The basic idea in Discontent in Civilization is the understanding of culture as a tool to neutralize aggression. This is achieved by turning aggression back against the ego, and the instrument for this inversion is the superego. Freud writes:
“Aggressiveness is introjected, internalized, it is, in point of fact, sent back to where it came from, that is, it is directed against his own ego. There it is taken over by a portion of the ego, which sets itself over against the rest of the ego as super-ego, and which now, in the form of conscience, is ready to put into action against the ego the same harsh aggressiveness that the ego would have liked to satisfy upon other, extraneous individuals. The tension between the harsh super-ego and the ego that is subjected to it, is called by us the sense of guilt; it expresses itself as a need for punishment. Civilization therefore obtains mastery over the individuals dangerous desire for aggression by weakening and disarming it and by setting up an agency within him to watch over it, like a garrison in a conquered city.”
(Freud, SE IX, p. 250.)
By means of identification he takes the unattackable authority (…of the father…) into himself. The authority now turns into his super-ego and enters into possession of all the aggressiveness which a child would have liked to exercise against it. The child’s ego has to content itself with the unhappy role of the authority – the father – who has been thus degraded. Here, as so often, the real situation is reversed: ‘If I were the father and you were the child, I should treat you badly.’ The relationship between the super-ego and the ego is a return, distorted by a wish, of the real relationships between the ego, as yet undivided, and an external object. That is typical, too. But the essential difference is that the original severity of the super-ego does not – or does not so much – represent the severity which one has experienced from him (the father), or which one attributes to him; it represents rather one’s own aggressiveness towards him. If this is correct, we may assert truly that in the beginning conscience arises through the suppression of an aggressive impulse, and that it is subsequently reinforced by fresh suppressions of the same kind.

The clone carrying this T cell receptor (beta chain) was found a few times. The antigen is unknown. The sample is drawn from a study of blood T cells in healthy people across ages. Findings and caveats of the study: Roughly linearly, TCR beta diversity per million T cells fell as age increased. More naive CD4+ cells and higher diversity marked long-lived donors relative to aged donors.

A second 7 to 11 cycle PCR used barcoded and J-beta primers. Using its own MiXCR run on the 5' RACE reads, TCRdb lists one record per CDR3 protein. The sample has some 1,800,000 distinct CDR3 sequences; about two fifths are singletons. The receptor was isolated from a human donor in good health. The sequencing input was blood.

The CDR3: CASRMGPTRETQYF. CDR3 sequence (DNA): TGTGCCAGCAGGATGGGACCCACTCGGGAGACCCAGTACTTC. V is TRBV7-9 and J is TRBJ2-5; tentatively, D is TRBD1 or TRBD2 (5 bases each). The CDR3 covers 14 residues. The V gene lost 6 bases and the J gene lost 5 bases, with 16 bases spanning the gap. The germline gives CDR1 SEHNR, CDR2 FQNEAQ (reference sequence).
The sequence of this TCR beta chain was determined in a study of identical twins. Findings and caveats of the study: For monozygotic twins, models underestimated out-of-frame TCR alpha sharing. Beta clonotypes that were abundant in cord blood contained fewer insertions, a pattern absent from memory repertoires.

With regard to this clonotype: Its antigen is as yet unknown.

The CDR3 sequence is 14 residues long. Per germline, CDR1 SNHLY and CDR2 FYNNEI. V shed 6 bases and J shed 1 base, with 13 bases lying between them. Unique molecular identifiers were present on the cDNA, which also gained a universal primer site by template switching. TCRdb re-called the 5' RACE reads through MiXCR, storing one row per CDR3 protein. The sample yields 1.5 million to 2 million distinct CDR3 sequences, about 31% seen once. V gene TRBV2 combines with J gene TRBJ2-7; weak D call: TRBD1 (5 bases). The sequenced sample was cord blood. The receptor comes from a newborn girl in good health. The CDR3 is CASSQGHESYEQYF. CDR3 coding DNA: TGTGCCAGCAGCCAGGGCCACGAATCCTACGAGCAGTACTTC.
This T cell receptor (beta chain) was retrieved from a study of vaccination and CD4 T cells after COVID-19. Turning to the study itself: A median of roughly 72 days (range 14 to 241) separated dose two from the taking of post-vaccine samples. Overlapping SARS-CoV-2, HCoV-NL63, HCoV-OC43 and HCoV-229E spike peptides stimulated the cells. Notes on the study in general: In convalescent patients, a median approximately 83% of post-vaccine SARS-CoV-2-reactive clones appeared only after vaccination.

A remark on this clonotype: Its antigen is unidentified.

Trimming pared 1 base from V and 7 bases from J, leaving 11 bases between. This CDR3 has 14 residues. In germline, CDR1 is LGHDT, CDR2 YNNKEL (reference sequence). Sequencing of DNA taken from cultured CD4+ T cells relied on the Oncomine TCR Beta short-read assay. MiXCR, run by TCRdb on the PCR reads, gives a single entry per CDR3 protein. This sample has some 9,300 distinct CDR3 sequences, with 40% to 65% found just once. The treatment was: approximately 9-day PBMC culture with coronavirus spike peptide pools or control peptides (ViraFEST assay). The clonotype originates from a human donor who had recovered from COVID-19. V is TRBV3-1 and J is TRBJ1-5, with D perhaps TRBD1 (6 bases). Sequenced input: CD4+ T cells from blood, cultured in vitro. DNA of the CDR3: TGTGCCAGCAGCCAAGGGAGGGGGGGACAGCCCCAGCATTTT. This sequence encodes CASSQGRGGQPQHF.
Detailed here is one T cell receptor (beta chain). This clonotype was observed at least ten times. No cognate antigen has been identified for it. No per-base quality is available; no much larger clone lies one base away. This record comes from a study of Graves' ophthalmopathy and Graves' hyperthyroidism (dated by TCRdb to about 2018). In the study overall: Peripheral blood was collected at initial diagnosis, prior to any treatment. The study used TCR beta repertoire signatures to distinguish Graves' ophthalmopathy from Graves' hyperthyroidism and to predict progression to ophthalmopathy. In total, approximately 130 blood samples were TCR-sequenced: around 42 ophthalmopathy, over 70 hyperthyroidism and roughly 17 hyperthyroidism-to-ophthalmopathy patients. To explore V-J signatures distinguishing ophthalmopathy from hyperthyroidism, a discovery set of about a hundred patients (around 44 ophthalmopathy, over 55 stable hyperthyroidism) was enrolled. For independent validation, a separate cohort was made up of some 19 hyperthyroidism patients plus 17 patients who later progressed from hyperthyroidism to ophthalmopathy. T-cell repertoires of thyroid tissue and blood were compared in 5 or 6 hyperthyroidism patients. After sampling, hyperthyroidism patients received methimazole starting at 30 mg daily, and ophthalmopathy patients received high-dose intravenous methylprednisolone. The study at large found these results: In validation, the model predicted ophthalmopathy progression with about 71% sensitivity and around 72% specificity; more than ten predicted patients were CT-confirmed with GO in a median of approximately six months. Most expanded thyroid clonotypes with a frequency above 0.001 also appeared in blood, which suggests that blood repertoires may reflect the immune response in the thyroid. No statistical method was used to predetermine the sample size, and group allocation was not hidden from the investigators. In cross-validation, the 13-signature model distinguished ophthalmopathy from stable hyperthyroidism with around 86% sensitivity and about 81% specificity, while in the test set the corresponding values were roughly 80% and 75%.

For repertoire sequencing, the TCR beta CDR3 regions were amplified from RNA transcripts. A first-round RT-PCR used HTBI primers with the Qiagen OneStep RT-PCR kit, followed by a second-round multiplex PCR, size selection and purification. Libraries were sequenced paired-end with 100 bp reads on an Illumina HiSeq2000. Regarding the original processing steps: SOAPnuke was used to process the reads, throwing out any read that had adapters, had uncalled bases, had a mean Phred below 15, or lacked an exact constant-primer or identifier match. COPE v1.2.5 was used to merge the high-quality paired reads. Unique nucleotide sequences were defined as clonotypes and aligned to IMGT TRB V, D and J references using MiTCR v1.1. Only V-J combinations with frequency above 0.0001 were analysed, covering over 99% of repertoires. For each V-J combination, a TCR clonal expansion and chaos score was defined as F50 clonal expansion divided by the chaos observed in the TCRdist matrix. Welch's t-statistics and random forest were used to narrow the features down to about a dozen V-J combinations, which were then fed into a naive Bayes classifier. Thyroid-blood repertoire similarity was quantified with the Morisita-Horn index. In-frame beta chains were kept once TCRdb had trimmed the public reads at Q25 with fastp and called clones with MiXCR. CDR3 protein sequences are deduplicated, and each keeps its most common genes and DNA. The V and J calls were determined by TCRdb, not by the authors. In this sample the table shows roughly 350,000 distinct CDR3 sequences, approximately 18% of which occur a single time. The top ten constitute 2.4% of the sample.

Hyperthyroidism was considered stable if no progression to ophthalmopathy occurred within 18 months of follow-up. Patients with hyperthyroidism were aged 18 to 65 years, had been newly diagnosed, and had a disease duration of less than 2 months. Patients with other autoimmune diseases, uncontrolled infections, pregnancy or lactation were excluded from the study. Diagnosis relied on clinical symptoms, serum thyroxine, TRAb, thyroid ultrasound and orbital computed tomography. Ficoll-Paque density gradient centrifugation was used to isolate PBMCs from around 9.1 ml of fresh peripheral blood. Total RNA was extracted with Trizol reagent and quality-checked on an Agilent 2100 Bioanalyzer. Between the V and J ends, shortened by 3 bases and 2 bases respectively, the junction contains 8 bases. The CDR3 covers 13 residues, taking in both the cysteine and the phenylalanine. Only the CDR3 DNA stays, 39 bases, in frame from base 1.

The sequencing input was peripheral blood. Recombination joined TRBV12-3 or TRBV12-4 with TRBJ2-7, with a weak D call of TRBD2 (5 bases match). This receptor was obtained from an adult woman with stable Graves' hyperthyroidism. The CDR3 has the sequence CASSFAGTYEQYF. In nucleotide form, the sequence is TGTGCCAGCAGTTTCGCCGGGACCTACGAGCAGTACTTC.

Civilization and its Discontent, p. 76. Freud, SE IX, p. 255 (German)
“It regards reality as the sole enemy and as the source of all suffering, with which it is impossible to live, so that one must break off all relations with it if one is to be in any way happy. The hermit turns his back on the world and will have no truck with it. But one can do more than that; one can try to re-create the world, to build up in its stead another world in which its most unbearable features are eliminated and replaced by others that are in conformity with one‘s own wishes. But whoever, in desperate defiance, sets out upon this path to happiness will as a rule attain nothing. Reality is too strong for him. He becomes a madman, who for the most part finds no one to help him in carrying through his delusion. It is asserted, however, that each one of us behaves in some respect like a paranoiac, corrects some aspect of the world which is unbearable to him by the construction of a wish and introduces this delusion into reality. A special importance attaches to the case in which this attempt to procure a certainty of happiness and a protection against suffering through a delusional remolding of reality is made by a considerable number of people in common. The religions of mankind must be classed among the mass-delusions of this kind. No one, needless to say, who shares a delusion ever recognizes it as such”.
(Standard Edition, XXI, p. 81)